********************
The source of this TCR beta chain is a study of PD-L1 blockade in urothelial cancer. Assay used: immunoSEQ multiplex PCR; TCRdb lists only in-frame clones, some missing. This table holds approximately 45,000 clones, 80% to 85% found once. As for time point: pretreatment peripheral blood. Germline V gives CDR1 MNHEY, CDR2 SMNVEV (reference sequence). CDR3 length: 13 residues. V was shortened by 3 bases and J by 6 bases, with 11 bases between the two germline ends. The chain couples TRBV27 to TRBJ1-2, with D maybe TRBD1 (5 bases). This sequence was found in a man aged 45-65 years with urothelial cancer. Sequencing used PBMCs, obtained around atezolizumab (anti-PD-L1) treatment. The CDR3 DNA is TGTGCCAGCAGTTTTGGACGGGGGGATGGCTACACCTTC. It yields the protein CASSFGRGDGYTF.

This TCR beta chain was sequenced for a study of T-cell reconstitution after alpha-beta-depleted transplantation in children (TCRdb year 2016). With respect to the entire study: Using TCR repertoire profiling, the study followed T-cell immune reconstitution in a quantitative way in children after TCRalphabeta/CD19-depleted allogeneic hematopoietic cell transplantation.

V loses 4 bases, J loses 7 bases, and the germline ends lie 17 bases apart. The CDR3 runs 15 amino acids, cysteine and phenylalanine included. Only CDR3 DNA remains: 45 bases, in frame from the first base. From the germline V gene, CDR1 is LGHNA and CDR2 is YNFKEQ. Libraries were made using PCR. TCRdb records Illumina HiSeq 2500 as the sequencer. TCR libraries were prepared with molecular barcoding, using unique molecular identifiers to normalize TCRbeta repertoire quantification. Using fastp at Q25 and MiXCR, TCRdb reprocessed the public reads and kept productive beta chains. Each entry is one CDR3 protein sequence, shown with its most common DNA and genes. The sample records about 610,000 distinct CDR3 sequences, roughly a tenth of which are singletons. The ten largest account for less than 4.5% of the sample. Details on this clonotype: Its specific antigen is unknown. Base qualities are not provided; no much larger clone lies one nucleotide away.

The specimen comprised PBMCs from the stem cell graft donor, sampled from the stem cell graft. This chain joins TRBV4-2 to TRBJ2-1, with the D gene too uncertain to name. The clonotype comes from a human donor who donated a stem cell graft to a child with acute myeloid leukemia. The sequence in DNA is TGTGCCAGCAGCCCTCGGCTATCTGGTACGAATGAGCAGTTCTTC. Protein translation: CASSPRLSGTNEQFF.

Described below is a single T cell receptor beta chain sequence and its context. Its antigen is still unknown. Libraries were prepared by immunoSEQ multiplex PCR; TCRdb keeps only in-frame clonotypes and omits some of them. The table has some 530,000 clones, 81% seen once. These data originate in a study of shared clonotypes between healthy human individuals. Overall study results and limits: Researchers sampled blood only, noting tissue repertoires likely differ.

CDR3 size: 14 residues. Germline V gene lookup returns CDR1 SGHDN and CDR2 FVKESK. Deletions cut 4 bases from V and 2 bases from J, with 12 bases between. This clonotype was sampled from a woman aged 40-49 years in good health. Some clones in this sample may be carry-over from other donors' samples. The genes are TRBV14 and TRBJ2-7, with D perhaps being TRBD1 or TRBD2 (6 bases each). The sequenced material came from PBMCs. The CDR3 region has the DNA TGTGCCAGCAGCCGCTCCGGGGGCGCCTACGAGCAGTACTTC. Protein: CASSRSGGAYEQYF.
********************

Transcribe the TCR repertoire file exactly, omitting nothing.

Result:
The source of this TCR beta chain is a study of PD-L1 blockade in urothelial cancer. Assay used: immunoSEQ multiplex PCR; TCRdb lists only in-frame clones, some missing. This table holds approximately 45,000 clones, 80% to 85% found once. As for time point: pretreatment peripheral blood. Germline V gives CDR1 MNHEY, CDR2 SMNVEV (reference sequence). CDR3 length: 13 residues. V was shortened by 3 bases and J by 6 bases, with 11 bases between the two germline ends. The chain couples TRBV27 to TRBJ1-2, with D maybe TRBD1 (5 bases). This sequence was found in a man aged 45-65 years with urothelial cancer. Sequencing used PBMCs, obtained around atezolizumab (anti-PD-L1) treatment. The CDR3 DNA is TGTGCCAGCAGTTTTGGACGGGGGGATGGCTACACCTTC. It yields the protein CASSFGRGDGYTF.

This TCR beta chain was sequenced for a study of T-cell reconstitution after alpha-beta-depleted transplantation in children (TCRdb year 2016). With respect to the entire study: Using TCR repertoire profiling, the study followed T-cell immune reconstitution in a quantitative way in children after TCRalphabeta/CD19-depleted allogeneic hematopoietic cell transplantation.

V loses 4 bases, J loses 7 bases, and the germline ends lie 17 bases apart. The CDR3 runs 15 amino acids, cysteine and phenylalanine included. Only CDR3 DNA remains: 45 bases, in frame from the first base. From the germline V gene, CDR1 is LGHNA and CDR2 is YNFKEQ. Libraries were made using PCR. TCRdb records Illumina HiSeq 2500 as the sequencer. TCR libraries were prepared with molecular barcoding, using unique molecular identifiers to normalize TCRbeta repertoire quantification. Using fastp at Q25 and MiXCR, TCRdb reprocessed the public reads and kept productive beta chains. Each entry is one CDR3 protein sequence, shown with its most common DNA and genes. The sample records about 610,000 distinct CDR3 sequences, roughly a tenth of which are singletons. The ten largest account for less than 4.5% of the sample. Details on this clonotype: Its specific antigen is unknown. Base qualities are not provided; no much larger clone lies one nucleotide away.

The specimen comprised PBMCs from the stem cell graft donor, sampled from the stem cell graft. This chain joins TRBV4-2 to TRBJ2-1, with the D gene too uncertain to name. The clonotype comes from a human donor who donated a stem cell graft to a child with acute myeloid leukemia. The sequence in DNA is TGTGCCAGCAGCCCTCGGCTATCTGGTACGAATGAGCAGTTCTTC. Protein translation: CASSPRLSGTNEQFF.

Described below is a single T cell receptor beta chain sequence and its context. Its antigen is still unknown. Libraries were prepared by immunoSEQ multiplex PCR; TCRdb keeps only in-frame clonotypes and omits some of them. The table has some 530,000 clones, 81% seen once. These data originate in a study of shared clonotypes between healthy human individuals. Overall study results and limits: Researchers sampled blood only, noting tissue repertoires likely differ.

CDR3 size: 14 residues. Germline V gene lookup returns CDR1 SGHDN and CDR2 FVKESK. Deletions cut 4 bases from V and 2 bases from J, with 12 bases between. This clonotype was sampled from a woman aged 40-49 years in good health. Some clones in this sample may be carry-over from other donors' samples. The genes are TRBV14 and TRBJ2-7, with D perhaps being TRBD1 or TRBD2 (6 bases each). The sequenced material came from PBMCs. The CDR3 region has the DNA TGTGCCAGCAGCCGCTCCGGGGGCGCCTACGAGCAGTACTTC. Protein: CASSRSGGAYEQYF.